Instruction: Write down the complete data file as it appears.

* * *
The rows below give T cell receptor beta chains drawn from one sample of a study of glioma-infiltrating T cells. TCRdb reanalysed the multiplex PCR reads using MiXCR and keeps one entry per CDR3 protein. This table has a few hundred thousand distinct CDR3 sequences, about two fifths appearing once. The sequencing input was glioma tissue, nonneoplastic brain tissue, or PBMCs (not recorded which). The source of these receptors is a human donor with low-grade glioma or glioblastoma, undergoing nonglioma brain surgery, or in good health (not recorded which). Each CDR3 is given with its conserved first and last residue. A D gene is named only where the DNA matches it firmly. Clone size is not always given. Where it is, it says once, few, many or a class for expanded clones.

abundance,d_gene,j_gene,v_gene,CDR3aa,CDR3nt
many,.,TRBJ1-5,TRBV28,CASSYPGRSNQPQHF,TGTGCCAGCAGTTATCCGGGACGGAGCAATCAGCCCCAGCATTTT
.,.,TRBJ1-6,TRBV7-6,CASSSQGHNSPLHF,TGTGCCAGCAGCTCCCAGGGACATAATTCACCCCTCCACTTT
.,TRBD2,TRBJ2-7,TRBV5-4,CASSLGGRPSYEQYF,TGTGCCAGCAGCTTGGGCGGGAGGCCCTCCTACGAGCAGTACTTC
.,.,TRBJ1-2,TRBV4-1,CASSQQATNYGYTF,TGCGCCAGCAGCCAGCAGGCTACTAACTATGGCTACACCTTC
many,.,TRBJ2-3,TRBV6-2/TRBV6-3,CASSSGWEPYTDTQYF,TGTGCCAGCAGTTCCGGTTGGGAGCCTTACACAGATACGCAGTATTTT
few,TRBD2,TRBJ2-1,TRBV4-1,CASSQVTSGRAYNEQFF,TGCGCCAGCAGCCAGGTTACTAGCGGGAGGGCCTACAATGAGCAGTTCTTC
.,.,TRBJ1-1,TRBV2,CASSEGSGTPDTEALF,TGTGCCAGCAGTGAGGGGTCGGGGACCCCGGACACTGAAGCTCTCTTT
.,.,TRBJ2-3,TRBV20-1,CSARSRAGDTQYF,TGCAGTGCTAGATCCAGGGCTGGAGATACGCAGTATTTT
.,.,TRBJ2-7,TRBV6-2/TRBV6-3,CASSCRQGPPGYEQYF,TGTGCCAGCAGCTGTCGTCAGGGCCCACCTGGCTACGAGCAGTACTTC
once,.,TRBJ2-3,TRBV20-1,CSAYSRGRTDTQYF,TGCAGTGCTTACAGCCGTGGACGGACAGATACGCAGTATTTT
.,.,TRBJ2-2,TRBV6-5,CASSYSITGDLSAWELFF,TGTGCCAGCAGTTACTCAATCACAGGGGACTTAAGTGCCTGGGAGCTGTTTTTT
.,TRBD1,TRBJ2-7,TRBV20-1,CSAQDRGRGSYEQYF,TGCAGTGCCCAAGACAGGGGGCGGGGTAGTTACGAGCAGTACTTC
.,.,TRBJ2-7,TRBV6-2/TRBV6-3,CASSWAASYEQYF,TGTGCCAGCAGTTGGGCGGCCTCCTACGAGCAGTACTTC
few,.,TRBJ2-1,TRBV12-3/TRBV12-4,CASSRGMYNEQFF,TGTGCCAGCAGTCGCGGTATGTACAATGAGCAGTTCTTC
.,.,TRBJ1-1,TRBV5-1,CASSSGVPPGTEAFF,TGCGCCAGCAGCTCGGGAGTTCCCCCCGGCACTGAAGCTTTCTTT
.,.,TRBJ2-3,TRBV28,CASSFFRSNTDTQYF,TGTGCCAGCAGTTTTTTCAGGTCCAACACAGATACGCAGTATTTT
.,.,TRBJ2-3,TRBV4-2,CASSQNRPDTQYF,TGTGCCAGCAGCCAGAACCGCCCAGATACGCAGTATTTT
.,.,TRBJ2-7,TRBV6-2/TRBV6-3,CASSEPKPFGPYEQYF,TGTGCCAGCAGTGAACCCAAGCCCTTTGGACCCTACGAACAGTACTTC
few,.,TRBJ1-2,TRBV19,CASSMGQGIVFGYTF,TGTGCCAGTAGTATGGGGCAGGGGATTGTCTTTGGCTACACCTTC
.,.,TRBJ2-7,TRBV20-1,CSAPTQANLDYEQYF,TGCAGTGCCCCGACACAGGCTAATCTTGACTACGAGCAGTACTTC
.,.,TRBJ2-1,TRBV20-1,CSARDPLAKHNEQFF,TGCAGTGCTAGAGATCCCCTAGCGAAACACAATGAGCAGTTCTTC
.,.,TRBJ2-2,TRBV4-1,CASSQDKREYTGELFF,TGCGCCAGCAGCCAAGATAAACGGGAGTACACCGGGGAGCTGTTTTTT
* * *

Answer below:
The rows below give T cell receptor beta chains drawn from one sample of a study of glioma-infiltrating T cells. TCRdb reanalysed the multiplex PCR reads using MiXCR and keeps one entry per CDR3 protein. This table has a few hundred thousand distinct CDR3 sequences, about two fifths appearing once. The sequencing input was glioma tissue, nonneoplastic brain tissue, or PBMCs (not recorded which). The source of these receptors is a human donor with low-grade glioma or glioblastoma, undergoing nonglioma brain surgery, or in good health (not recorded which). Each CDR3 is given with its conserved first and last residue. A D gene is named only where the DNA matches it firmly. Clone size is not always given. Where it is, it says once, few, many or a class for expanded clones.

abundance,d_gene,j_gene,v_gene,CDR3aa,CDR3nt
many,.,TRBJ1-5,TRBV28,CASSYPGRSNQPQHF,TGTGCCAGCAGTTATCCGGGACGGAGCAATCAGCCCCAGCATTTT
.,.,TRBJ1-6,TRBV7-6,CASSSQGHNSPLHF,TGTGCCAGCAGCTCCCAGGGACATAATTCACCCCTCCACTTT
.,TRBD2,TRBJ2-7,TRBV5-4,CASSLGGRPSYEQYF,TGTGCCAGCAGCTTGGGCGGGAGGCCCTCCTACGAGCAGTACTTC
.,.,TRBJ1-2,TRBV4-1,CASSQQATNYGYTF,TGCGCCAGCAGCCAGCAGGCTACTAACTATGGCTACACCTTC
many,.,TRBJ2-3,TRBV6-2/TRBV6-3,CASSSGWEPYTDTQYF,TGTGCCAGCAGTTCCGGTTGGGAGCCTTACACAGATACGCAGTATTTT
few,TRBD2,TRBJ2-1,TRBV4-1,CASSQVTSGRAYNEQFF,TGCGCCAGCAGCCAGGTTACTAGCGGGAGGGCCTACAATGAGCAGTTCTTC
.,.,TRBJ1-1,TRBV2,CASSEGSGTPDTEALF,TGTGCCAGCAGTGAGGGGTCGGGGACCCCGGACACTGAAGCTCTCTTT
.,.,TRBJ2-3,TRBV20-1,CSARSRAGDTQYF,TGCAGTGCTAGATCCAGGGCTGGAGATACGCAGTATTTT
.,.,TRBJ2-7,TRBV6-2/TRBV6-3,CASSCRQGPPGYEQYF,TGTGCCAGCAGCTGTCGTCAGGGCCCACCTGGCTACGAGCAGTACTTC
once,.,TRBJ2-3,TRBV20-1,CSAYSRGRTDTQYF,TGCAGTGCTTACAGCCGTGGACGGACAGATACGCAGTATTTT
.,.,TRBJ2-2,TRBV6-5,CASSYSITGDLSAWELFF,TGTGCCAGCAGTTACTCAATCACAGGGGACTTAAGTGCCTGGGAGCTGTTTTTT
.,TRBD1,TRBJ2-7,TRBV20-1,CSAQDRGRGSYEQYF,TGCAGTGCCCAAGACAGGGGGCGGGGTAGTTACGAGCAGTACTTC
.,.,TRBJ2-7,TRBV6-2/TRBV6-3,CASSWAASYEQYF,TGTGCCAGCAGTTGGGCGGCCTCCTACGAGCAGTACTTC
few,.,TRBJ2-1,TRBV12-3/TRBV12-4,CASSRGMYNEQFF,TGTGCCAGCAGTCGCGGTATGTACAATGAGCAGTTCTTC
.,.,TRBJ1-1,TRBV5-1,CASSSGVPPGTEAFF,TGCGCCAGCAGCTCGGGAGTTCCCCCCGGCACTGAAGCTTTCTTT
.,.,TRBJ2-3,TRBV28,CASSFFRSNTDTQYF,TGTGCCAGCAGTTTTTTCAGGTCCAACACAGATACGCAGTATTTT
.,.,TRBJ2-3,TRBV4-2,CASSQNRPDTQYF,TGTGCCAGCAGCCAGAACCGCCCAGATACGCAGTATTTT
.,.,TRBJ2-7,TRBV6-2/TRBV6-3,CASSEPKPFGPYEQYF,TGTGCCAGCAGTGAACCCAAGCCCTTTGGACCCTACGAACAGTACTTC
few,.,TRBJ1-2,TRBV19,CASSMGQGIVFGYTF,TGTGCCAGTAGTATGGGGCAGGGGATTGTCTTTGGCTACACCTTC
.,.,TRBJ2-7,TRBV20-1,CSAPTQANLDYEQYF,TGCAGTGCCCCGACACAGGCTAATCTTGACTACGAGCAGTACTTC
.,.,TRBJ2-1,TRBV20-1,CSARDPLAKHNEQFF,TGCAGTGCTAGAGATCCCCTAGCGAAACACAATGAGCAGTTCTTC
.,.,TRBJ2-2,TRBV4-1,CASSQDKREYTGELFF,TGCGCCAGCAGCCAAGATAAACGGGAGTACACCGGGGAGCTGTTTTTT